Thursday, June 12, 2008

June 9, 2008 Copenhagen to Skåne Sweden

Since leaving Norway, most of us have been suffering from allergies or fighting off a cold. To make matters worse, the seas of the north Atlantic were not as calm as the Baltic when returning from Oslo. Once we left the protection of the fjords, the seas were 1.5 – 4 feet and this was the most unsettling part of the trip. Becky was hit the hardest and this was during the time while we needed to pack up our bags. Thankfully, the seas calmed down as we reentered the protection between Denmark and Sweden sometime during the night. We left the Crown Princess this morning after our last breakfast aboard the ship.

There was some stress about whether the rental car we reserved would have enough space for all five of us and our big luggage. This has always been the hardest part of traveling with the family when renting a car, since they don’t guarantee a certain model. The last time we did this, the boys were much smaller and we didn’t need to pack for a cruise. We reserved an Opel Sophia, which is a car that is not available in the USA, but is a sort of cross-over mini-van stationwagon. We judged that it would just barely have sufficient room and may require some juggling to make it work. The next larger size was actually a regular sedan and would not have worked. To go even larger would have required the VW Mini-bus with that holds 9 passengers – not so easy to park or maneuver.

After some juggling of the bags, and putting one of the third row seats down and one up, we were just barely able to get all the bags in, with someplace left for everyone to sit. We had to beg with the rental counter to leave the retractable cargo cover behind so the bags could stand upright.

Driving in foreign countries is always difficult too. The basic signs are understandable, but there are too often signs with words that can’t be read and you just have to guess or try to have someone descramble them from the dictionary while you’re driving. I did get some nasty remarks in Copenhagen after doing a right-turn-on-red; something that is apparently verboten. But this is all part of the more immersive travel experience we wanted.

After crossing the bridge to Malmö, we picked up some local currency and headed east along the southern coast of Sweden. Our first stop was the ancient Viking fortress at Trelleborg. This is the excavation sight of one of the largest wooden structures recovered from the Viking era. The museum is brand new and only just opened a few months ago. The outside exhibits have been in place for many years and include reproductions of the ancient city wall and some of the buildings.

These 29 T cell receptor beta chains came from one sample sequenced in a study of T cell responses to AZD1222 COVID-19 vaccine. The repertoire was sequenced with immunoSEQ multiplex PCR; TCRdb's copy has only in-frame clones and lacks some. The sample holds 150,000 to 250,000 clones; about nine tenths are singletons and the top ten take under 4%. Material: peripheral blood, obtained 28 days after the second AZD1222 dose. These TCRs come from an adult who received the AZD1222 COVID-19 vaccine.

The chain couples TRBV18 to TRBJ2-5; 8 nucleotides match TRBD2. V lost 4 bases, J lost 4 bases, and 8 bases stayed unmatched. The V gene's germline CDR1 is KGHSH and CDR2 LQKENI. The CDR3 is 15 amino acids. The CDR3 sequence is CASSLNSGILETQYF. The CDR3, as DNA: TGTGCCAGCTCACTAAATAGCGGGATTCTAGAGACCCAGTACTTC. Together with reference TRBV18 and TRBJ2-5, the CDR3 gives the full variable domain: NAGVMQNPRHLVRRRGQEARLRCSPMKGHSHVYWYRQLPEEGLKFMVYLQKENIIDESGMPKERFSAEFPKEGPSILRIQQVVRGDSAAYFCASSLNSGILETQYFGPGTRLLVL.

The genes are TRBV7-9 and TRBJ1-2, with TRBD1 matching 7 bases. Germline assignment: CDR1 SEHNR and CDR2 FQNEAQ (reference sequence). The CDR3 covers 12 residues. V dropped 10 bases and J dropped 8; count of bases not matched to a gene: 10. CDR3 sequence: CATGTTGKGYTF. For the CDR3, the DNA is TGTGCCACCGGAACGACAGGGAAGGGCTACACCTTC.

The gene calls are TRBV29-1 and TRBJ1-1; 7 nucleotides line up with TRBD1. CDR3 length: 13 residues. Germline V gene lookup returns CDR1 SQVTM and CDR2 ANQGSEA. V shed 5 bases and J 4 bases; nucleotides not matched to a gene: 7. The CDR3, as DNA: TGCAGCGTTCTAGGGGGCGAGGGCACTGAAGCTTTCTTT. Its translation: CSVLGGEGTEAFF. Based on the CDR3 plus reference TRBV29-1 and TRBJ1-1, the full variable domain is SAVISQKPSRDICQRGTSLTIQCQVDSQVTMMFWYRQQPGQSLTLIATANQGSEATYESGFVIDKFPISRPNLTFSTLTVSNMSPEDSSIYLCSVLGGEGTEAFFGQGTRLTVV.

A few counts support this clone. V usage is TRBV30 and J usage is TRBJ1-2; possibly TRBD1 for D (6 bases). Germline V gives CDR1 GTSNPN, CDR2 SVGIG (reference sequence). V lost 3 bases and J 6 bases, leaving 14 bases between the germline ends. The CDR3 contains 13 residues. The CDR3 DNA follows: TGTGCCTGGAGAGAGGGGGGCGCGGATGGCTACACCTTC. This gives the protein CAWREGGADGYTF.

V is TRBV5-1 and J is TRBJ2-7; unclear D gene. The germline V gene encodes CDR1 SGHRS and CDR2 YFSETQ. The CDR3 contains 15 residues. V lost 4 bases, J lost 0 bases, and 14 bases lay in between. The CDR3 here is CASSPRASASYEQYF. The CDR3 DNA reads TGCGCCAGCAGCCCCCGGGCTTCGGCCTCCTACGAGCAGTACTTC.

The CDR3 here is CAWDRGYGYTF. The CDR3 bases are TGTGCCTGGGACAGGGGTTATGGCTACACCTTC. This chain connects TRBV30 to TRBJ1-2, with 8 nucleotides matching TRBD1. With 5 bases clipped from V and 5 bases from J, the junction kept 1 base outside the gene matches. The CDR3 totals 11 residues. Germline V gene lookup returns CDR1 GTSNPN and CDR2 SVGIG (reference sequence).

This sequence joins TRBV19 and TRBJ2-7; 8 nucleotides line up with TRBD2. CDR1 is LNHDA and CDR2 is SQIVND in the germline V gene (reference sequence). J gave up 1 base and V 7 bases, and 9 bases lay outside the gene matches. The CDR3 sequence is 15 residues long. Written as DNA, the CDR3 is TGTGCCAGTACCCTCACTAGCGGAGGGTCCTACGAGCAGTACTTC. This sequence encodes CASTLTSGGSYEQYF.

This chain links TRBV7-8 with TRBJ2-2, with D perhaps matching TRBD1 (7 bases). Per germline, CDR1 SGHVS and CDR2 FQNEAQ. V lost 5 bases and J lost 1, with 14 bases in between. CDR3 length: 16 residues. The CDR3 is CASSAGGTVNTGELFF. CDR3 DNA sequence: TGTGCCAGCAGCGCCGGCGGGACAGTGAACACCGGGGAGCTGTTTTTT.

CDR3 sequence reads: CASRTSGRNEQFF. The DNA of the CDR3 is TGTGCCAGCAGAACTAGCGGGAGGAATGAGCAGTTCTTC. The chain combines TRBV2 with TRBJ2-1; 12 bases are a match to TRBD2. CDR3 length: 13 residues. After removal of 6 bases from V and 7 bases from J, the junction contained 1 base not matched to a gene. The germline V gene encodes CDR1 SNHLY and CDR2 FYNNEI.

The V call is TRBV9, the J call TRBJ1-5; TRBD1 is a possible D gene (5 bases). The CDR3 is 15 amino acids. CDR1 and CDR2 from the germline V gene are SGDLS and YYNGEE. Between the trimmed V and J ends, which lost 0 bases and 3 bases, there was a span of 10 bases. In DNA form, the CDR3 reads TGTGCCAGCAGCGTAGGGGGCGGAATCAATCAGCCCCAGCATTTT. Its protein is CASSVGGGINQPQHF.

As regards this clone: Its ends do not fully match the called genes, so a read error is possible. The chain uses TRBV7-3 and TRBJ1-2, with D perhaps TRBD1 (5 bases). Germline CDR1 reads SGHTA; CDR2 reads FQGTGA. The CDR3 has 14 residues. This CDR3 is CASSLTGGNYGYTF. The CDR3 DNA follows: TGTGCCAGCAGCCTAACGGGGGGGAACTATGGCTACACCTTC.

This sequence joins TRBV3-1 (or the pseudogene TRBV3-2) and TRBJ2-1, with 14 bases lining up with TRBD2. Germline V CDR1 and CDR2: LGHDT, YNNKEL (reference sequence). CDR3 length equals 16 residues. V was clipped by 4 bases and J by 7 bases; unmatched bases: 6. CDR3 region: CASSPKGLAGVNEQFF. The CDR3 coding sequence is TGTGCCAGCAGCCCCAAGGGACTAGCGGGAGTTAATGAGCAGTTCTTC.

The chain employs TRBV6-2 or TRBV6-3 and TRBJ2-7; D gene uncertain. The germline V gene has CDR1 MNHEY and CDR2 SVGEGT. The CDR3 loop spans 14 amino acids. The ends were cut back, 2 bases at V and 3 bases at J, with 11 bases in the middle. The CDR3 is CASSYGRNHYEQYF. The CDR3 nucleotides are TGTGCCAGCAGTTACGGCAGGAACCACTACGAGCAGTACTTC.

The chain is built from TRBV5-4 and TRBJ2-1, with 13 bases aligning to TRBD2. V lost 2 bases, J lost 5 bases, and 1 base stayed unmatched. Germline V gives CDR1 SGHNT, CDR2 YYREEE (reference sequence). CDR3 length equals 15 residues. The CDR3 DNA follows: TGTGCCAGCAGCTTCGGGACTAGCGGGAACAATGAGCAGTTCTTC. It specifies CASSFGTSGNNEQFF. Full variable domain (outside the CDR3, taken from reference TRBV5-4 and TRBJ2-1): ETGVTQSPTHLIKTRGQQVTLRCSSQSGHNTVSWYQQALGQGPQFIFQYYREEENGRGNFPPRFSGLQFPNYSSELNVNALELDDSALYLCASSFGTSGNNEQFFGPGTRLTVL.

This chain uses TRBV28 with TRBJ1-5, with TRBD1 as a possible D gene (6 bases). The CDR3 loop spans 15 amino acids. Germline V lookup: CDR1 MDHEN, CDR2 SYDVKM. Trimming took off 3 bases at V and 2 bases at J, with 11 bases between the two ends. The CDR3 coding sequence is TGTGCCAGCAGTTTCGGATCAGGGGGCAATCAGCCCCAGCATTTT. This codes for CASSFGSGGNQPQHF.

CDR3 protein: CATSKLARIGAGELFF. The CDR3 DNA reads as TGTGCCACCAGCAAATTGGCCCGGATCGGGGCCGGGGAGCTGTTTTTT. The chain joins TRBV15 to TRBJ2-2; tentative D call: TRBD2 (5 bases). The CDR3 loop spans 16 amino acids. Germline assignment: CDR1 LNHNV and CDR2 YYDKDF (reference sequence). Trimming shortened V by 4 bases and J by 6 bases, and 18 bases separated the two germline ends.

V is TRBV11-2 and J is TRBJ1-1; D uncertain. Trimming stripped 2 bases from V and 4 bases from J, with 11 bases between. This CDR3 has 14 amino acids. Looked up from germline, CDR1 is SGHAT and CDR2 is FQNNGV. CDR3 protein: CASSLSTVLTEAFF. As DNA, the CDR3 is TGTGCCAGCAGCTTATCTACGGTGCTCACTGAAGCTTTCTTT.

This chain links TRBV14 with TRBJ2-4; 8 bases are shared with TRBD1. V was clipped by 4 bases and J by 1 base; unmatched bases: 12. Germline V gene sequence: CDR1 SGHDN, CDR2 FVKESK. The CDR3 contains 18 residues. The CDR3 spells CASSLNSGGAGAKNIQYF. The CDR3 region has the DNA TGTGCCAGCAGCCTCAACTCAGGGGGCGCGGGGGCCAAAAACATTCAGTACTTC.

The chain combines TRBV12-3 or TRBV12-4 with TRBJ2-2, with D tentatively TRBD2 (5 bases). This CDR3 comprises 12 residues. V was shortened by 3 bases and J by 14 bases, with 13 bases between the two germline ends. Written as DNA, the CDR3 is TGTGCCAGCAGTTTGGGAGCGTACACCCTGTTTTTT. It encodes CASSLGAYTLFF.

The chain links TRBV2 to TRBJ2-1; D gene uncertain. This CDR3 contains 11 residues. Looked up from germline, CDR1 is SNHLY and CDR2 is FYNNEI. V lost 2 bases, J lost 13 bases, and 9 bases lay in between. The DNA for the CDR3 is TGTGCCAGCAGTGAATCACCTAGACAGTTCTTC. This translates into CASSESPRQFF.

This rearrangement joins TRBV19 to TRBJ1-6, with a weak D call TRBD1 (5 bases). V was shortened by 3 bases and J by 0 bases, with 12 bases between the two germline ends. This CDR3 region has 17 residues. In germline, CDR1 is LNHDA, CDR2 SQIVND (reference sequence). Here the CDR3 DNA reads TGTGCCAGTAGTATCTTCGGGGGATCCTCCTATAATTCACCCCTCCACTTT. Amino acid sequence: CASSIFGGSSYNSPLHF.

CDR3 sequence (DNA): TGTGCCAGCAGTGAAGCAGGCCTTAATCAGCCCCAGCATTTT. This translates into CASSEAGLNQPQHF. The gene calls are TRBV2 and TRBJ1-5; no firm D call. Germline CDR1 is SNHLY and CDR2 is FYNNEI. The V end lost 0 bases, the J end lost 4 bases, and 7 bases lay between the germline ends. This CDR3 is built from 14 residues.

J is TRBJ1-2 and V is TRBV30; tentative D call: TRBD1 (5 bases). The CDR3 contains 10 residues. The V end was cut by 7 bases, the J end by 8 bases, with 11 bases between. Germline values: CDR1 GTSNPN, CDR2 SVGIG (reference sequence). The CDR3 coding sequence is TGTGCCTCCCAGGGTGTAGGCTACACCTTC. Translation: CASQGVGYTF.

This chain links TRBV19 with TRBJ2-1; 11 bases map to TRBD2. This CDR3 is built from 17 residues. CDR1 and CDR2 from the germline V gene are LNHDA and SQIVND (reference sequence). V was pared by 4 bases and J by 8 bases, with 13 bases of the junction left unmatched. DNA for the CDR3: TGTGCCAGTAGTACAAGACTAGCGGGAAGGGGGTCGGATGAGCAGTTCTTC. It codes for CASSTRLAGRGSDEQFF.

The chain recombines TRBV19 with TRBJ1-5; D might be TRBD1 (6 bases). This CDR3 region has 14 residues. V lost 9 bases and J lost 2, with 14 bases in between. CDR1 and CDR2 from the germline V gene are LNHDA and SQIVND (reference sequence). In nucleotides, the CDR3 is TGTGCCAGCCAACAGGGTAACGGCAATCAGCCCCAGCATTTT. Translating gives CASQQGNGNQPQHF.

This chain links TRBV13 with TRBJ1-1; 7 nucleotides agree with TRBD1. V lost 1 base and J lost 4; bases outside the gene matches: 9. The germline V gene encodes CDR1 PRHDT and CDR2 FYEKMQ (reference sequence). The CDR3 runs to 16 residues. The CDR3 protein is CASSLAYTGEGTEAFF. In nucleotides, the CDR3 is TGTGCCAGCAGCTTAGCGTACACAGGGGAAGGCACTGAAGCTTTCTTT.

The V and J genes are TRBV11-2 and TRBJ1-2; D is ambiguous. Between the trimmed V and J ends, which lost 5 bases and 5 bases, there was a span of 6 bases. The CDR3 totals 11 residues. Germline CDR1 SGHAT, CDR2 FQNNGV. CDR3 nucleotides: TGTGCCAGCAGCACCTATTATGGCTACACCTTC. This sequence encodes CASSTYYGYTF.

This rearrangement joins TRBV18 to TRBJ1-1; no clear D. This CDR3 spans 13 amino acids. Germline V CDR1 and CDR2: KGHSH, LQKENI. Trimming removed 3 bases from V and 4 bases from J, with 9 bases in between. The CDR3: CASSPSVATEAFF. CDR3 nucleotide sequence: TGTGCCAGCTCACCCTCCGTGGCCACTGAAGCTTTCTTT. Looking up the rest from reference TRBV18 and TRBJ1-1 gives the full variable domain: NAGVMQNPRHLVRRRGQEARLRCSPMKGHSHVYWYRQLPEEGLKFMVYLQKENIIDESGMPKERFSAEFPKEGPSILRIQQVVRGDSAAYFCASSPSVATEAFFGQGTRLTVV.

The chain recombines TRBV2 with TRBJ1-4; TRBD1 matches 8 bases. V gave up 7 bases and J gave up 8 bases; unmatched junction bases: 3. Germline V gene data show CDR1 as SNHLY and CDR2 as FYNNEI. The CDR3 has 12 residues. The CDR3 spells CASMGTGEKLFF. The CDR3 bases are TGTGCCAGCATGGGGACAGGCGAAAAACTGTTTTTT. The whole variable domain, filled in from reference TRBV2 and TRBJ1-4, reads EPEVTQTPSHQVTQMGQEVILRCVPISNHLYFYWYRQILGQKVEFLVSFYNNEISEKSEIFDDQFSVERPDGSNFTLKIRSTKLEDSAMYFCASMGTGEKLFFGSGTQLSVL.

After stopping along the coast to look at beaches and speculate on the concrete bunkers that remain along the south coast, probably from WWII we passed through several small towns and villages. Most of the countryside was fields of grain and wild flowers with red poppies, purple lupines, and white daisies blooming. The further east we progressed the more wooded the areas became.

This experience was such a contrast to the more Disneyland-type experience on the cruise ship. By that I mean when we’re on our own we are immersed into the culture. For example while on the cruise, we only get to see major cities, and only for short periods of time and with limited need to communicate other than to purchase basic purchases. On the other hand, after our visit to the Trelleborg museum we asked the museum attendant for some suggestions for lunch. She pointed us to a local place that was on the second floor above a local car dealership. We never would have recognized this as a restaurant without her guidance. When we went in, we found a very nice lunch place that was clearly a favorite among the locals. We enjoyed roasted Ox, with cream gravy and other local fixings in a smorgasbord setting. Everyone agreed this was by far the most regionally typical meal we’d had on our trip.

The GPS guided us precisely to our First farm-stay, but since the hedgerows along the roadway were so tall, we drove right past and kept searching, thinking we’d missed it. After circling around a few times and re-reading her written instructions we concluded the GPS was right all along and we went down the driveway to find we were in the right place. The guest house was once a barn and has been very nicely remodeled to be just perfect for our visit. The boys have three beds in an upstairs loft area and Becky & I have a separate room on the ground floor. There is also a sitting area and a small kitchen.

The house overlooks the Baltic sea to the east and is surrounded by orchards with seem to be mostly apple trees. The two closest towns are Kivik (pronounced as ‘she-vik’) and Sodra Melby. Both are very small villages along the far eastern tip of Skane. We went to Simrishamn for dinner last night and after struggling with the Swedish menu, had a very nice meal at a sidewalk café.

The photos from Skåne Sweden are located here:

No comments: